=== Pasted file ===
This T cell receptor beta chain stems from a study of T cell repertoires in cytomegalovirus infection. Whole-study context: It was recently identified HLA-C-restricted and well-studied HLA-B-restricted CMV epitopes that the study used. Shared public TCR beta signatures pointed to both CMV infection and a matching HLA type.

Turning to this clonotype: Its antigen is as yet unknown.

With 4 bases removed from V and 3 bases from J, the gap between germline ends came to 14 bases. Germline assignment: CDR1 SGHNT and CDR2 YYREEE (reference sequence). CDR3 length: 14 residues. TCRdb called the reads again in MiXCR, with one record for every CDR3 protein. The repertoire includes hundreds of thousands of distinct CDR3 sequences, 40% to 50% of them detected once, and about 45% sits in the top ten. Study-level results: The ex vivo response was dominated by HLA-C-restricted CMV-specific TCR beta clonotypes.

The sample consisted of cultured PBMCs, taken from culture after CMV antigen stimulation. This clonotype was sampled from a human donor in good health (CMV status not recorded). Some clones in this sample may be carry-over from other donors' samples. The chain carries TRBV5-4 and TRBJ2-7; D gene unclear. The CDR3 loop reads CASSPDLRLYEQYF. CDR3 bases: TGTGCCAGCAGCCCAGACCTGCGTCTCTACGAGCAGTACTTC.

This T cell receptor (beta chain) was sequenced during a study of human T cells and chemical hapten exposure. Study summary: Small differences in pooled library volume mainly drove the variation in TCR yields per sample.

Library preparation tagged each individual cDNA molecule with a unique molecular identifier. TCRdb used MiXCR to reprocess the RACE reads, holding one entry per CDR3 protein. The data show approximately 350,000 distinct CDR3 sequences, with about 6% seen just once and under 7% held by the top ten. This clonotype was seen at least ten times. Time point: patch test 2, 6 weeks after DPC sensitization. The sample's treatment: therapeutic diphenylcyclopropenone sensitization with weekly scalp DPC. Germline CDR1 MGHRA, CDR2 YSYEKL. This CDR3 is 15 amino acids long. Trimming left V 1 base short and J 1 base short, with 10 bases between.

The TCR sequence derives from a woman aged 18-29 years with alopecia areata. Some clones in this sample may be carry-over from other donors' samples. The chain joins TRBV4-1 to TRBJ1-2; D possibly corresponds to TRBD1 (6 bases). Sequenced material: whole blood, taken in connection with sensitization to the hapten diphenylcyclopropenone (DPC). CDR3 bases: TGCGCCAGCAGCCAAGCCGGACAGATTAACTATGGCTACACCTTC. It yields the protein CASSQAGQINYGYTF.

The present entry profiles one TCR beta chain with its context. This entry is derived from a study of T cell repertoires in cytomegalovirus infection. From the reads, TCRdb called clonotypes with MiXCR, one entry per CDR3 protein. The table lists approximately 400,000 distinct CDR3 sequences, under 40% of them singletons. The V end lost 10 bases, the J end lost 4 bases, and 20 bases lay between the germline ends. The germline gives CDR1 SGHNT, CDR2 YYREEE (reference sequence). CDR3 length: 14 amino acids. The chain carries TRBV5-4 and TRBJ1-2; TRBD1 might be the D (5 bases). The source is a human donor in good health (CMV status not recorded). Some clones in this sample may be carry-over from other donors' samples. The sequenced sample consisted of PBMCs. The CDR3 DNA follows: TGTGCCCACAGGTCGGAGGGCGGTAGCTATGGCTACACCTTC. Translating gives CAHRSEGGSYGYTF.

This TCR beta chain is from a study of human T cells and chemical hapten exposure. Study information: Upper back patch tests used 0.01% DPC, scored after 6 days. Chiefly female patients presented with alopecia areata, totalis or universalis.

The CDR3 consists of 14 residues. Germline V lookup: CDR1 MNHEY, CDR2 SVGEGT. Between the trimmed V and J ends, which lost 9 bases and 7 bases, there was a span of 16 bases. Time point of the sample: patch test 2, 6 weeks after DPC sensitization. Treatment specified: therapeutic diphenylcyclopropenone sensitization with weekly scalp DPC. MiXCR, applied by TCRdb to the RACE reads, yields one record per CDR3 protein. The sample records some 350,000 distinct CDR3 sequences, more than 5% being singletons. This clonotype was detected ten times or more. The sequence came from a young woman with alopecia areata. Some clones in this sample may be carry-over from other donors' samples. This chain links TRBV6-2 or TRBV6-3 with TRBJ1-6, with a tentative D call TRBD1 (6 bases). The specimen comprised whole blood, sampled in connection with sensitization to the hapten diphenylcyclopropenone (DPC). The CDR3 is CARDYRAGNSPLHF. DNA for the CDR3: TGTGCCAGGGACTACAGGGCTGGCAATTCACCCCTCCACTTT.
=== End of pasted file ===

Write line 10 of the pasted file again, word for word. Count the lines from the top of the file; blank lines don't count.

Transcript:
The CDR3 consists of 14 residues. Germline V lookup: CDR1 MNHEY, CDR2 SVGEGT. Between the trimmed V and J ends, which lost 9 bases and 7 bases, there was a span of 16 bases. Time point of the sample: patch test 2, 6 weeks after DPC sensitization. Treatment specified: therapeutic diphenylcyclopropenone sensitization with weekly scalp DPC. MiXCR, applied by TCRdb to the RACE reads, yields one record per CDR3 protein. The sample records some 350,000 distinct CDR3 sequences, more than 5% being singletons. This clonotype was detected ten times or more. The sequence came from a young woman with alopecia areata. Some clones in this sample may be carry-over from other donors' samples. This chain links TRBV6-2 or TRBV6-3 with TRBJ1-6, with a tentative D call TRBD1 (6 bases). The specimen comprised whole blood, sampled in connection with sensitization to the hapten diphenylcyclopropenone (DPC). The CDR3 is CARDYRAGNSPLHF. DNA for the CDR3: TGTGCCAGGGACTACAGGGCTGGCAATTCACCCCTCCACTTT.